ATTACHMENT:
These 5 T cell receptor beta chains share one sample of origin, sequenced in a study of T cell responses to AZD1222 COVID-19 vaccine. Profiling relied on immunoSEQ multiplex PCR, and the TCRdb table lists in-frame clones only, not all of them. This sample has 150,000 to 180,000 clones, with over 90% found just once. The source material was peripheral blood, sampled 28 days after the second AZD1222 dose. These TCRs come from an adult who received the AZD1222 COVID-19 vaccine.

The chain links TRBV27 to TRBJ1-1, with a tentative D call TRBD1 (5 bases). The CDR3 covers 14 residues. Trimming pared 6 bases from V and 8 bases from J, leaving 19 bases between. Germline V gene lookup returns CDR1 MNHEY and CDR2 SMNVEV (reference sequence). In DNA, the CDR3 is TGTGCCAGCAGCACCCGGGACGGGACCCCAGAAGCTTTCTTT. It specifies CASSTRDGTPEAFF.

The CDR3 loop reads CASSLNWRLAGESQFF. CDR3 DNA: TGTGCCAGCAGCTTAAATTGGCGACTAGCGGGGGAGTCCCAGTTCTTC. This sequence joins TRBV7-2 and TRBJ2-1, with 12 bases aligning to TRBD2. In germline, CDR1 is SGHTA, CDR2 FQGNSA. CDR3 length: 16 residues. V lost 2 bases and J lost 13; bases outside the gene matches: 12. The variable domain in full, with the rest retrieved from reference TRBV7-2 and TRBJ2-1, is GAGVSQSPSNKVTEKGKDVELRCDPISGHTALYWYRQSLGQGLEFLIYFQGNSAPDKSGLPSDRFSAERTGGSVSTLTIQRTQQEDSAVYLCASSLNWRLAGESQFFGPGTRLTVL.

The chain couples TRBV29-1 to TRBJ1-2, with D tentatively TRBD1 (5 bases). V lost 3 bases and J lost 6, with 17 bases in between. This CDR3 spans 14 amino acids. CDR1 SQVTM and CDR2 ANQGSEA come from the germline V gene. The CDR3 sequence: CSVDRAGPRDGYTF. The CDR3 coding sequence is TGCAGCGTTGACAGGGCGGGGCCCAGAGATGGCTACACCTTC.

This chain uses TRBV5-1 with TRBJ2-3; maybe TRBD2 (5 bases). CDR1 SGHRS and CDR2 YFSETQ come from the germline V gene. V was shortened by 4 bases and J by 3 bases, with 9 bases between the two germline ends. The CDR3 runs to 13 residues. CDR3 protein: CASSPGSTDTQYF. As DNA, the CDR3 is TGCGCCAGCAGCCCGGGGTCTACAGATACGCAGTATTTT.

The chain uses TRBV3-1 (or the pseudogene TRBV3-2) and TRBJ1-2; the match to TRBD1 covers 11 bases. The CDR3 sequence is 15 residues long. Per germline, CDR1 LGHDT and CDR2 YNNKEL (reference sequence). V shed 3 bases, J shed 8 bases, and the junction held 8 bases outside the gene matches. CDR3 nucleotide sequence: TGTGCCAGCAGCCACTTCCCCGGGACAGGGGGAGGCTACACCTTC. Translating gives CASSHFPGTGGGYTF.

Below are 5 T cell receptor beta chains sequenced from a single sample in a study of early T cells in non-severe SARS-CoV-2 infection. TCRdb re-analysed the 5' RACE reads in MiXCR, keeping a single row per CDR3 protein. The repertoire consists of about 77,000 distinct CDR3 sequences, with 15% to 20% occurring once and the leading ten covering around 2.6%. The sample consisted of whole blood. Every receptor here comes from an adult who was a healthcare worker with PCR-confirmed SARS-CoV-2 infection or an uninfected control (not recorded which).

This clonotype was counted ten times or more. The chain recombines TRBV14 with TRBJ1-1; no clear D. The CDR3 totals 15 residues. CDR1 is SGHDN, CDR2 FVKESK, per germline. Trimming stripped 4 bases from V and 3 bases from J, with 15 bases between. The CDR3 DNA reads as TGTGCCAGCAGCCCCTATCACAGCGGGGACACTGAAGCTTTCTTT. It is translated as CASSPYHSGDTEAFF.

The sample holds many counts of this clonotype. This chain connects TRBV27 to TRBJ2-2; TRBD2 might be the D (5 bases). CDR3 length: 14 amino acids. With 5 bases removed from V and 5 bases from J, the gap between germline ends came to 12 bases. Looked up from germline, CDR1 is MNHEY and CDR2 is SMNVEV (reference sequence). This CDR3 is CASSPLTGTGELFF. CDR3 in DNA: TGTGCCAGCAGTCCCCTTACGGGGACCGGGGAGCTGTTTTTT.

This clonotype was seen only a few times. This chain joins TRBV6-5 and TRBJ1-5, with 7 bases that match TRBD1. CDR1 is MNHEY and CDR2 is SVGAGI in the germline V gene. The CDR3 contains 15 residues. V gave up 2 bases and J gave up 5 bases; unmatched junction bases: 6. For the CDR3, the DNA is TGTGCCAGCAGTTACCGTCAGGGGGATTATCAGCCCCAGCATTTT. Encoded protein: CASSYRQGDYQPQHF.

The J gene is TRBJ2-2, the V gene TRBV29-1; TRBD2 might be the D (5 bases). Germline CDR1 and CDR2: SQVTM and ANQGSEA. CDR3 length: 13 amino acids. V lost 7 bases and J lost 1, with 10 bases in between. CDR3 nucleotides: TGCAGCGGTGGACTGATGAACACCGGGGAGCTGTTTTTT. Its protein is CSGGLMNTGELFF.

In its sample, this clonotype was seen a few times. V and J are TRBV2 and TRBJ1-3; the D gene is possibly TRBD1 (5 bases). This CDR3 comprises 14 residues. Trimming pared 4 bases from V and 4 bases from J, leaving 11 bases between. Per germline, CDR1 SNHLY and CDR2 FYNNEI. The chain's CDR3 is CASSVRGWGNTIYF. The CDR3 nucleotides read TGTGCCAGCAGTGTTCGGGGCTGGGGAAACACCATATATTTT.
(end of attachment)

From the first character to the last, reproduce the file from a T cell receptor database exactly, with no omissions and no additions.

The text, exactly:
These 5 T cell receptor beta chains share one sample of origin, sequenced in a study of T cell responses to AZD1222 COVID-19 vaccine. Profiling relied on immunoSEQ multiplex PCR, and the TCRdb table lists in-frame clones only, not all of them. This sample has 150,000 to 180,000 clones, with over 90% found just once. The source material was peripheral blood, sampled 28 days after the second AZD1222 dose. These TCRs come from an adult who received the AZD1222 COVID-19 vaccine.

The chain links TRBV27 to TRBJ1-1, with a tentative D call TRBD1 (5 bases). The CDR3 covers 14 residues. Trimming pared 6 bases from V and 8 bases from J, leaving 19 bases between. Germline V gene lookup returns CDR1 MNHEY and CDR2 SMNVEV (reference sequence). In DNA, the CDR3 is TGTGCCAGCAGCACCCGGGACGGGACCCCAGAAGCTTTCTTT. It specifies CASSTRDGTPEAFF.

The CDR3 loop reads CASSLNWRLAGESQFF. CDR3 DNA: TGTGCCAGCAGCTTAAATTGGCGACTAGCGGGGGAGTCCCAGTTCTTC. This sequence joins TRBV7-2 and TRBJ2-1, with 12 bases aligning to TRBD2. In germline, CDR1 is SGHTA, CDR2 FQGNSA. CDR3 length: 16 residues. V lost 2 bases and J lost 13; bases outside the gene matches: 12. The variable domain in full, with the rest retrieved from reference TRBV7-2 and TRBJ2-1, is GAGVSQSPSNKVTEKGKDVELRCDPISGHTALYWYRQSLGQGLEFLIYFQGNSAPDKSGLPSDRFSAERTGGSVSTLTIQRTQQEDSAVYLCASSLNWRLAGESQFFGPGTRLTVL.

The chain couples TRBV29-1 to TRBJ1-2, with D tentatively TRBD1 (5 bases). V lost 3 bases and J lost 6, with 17 bases in between. This CDR3 spans 14 amino acids. CDR1 SQVTM and CDR2 ANQGSEA come from the germline V gene. The CDR3 sequence: CSVDRAGPRDGYTF. The CDR3 coding sequence is TGCAGCGTTGACAGGGCGGGGCCCAGAGATGGCTACACCTTC.

This chain uses TRBV5-1 with TRBJ2-3; maybe TRBD2 (5 bases). CDR1 SGHRS and CDR2 YFSETQ come from the germline V gene. V was shortened by 4 bases and J by 3 bases, with 9 bases between the two germline ends. The CDR3 runs to 13 residues. CDR3 protein: CASSPGSTDTQYF. As DNA, the CDR3 is TGCGCCAGCAGCCCGGGGTCTACAGATACGCAGTATTTT.

The chain uses TRBV3-1 (or the pseudogene TRBV3-2) and TRBJ1-2; the match to TRBD1 covers 11 bases. The CDR3 sequence is 15 residues long. Per germline, CDR1 LGHDT and CDR2 YNNKEL (reference sequence). V shed 3 bases, J shed 8 bases, and the junction held 8 bases outside the gene matches. CDR3 nucleotide sequence: TGTGCCAGCAGCCACTTCCCCGGGACAGGGGGAGGCTACACCTTC. Translating gives CASSHFPGTGGGYTF.

Below are 5 T cell receptor beta chains sequenced from a single sample in a study of early T cells in non-severe SARS-CoV-2 infection. TCRdb re-analysed the 5' RACE reads in MiXCR, keeping a single row per CDR3 protein. The repertoire consists of about 77,000 distinct CDR3 sequences, with 15% to 20% occurring once and the leading ten covering around 2.6%. The sample consisted of whole blood. Every receptor here comes from an adult who was a healthcare worker with PCR-confirmed SARS-CoV-2 infection or an uninfected control (not recorded which).

This clonotype was counted ten times or more. The chain recombines TRBV14 with TRBJ1-1; no clear D. The CDR3 totals 15 residues. CDR1 is SGHDN, CDR2 FVKESK, per germline. Trimming stripped 4 bases from V and 3 bases from J, with 15 bases between. The CDR3 DNA reads as TGTGCCAGCAGCCCCTATCACAGCGGGGACACTGAAGCTTTCTTT. It is translated as CASSPYHSGDTEAFF.

The sample holds many counts of this clonotype. This chain connects TRBV27 to TRBJ2-2; TRBD2 might be the D (5 bases). CDR3 length: 14 amino acids. With 5 bases removed from V and 5 bases from J, the gap between germline ends came to 12 bases. Looked up from germline, CDR1 is MNHEY and CDR2 is SMNVEV (reference sequence). This CDR3 is CASSPLTGTGELFF. CDR3 in DNA: TGTGCCAGCAGTCCCCTTACGGGGACCGGGGAGCTGTTTTTT.

This clonotype was seen only a few times. This chain joins TRBV6-5 and TRBJ1-5, with 7 bases that match TRBD1. CDR1 is MNHEY and CDR2 is SVGAGI in the germline V gene. The CDR3 contains 15 residues. V gave up 2 bases and J gave up 5 bases; unmatched junction bases: 6. For the CDR3, the DNA is TGTGCCAGCAGTTACCGTCAGGGGGATTATCAGCCCCAGCATTTT. Encoded protein: CASSYRQGDYQPQHF.

The J gene is TRBJ2-2, the V gene TRBV29-1; TRBD2 might be the D (5 bases). Germline CDR1 and CDR2: SQVTM and ANQGSEA. CDR3 length: 13 amino acids. V lost 7 bases and J lost 1, with 10 bases in between. CDR3 nucleotides: TGCAGCGGTGGACTGATGAACACCGGGGAGCTGTTTTTT. Its protein is CSGGLMNTGELFF.

In its sample, this clonotype was seen a few times. V and J are TRBV2 and TRBJ1-3; the D gene is possibly TRBD1 (5 bases). This CDR3 comprises 14 residues. Trimming pared 4 bases from V and 4 bases from J, leaving 11 bases between. Per germline, CDR1 SNHLY and CDR2 FYNNEI. The chain's CDR3 is CASSVRGWGNTIYF. The CDR3 nucleotides read TGTGCCAGCAGTGTTCGGGGCTGGGGAAACACCATATATTTT.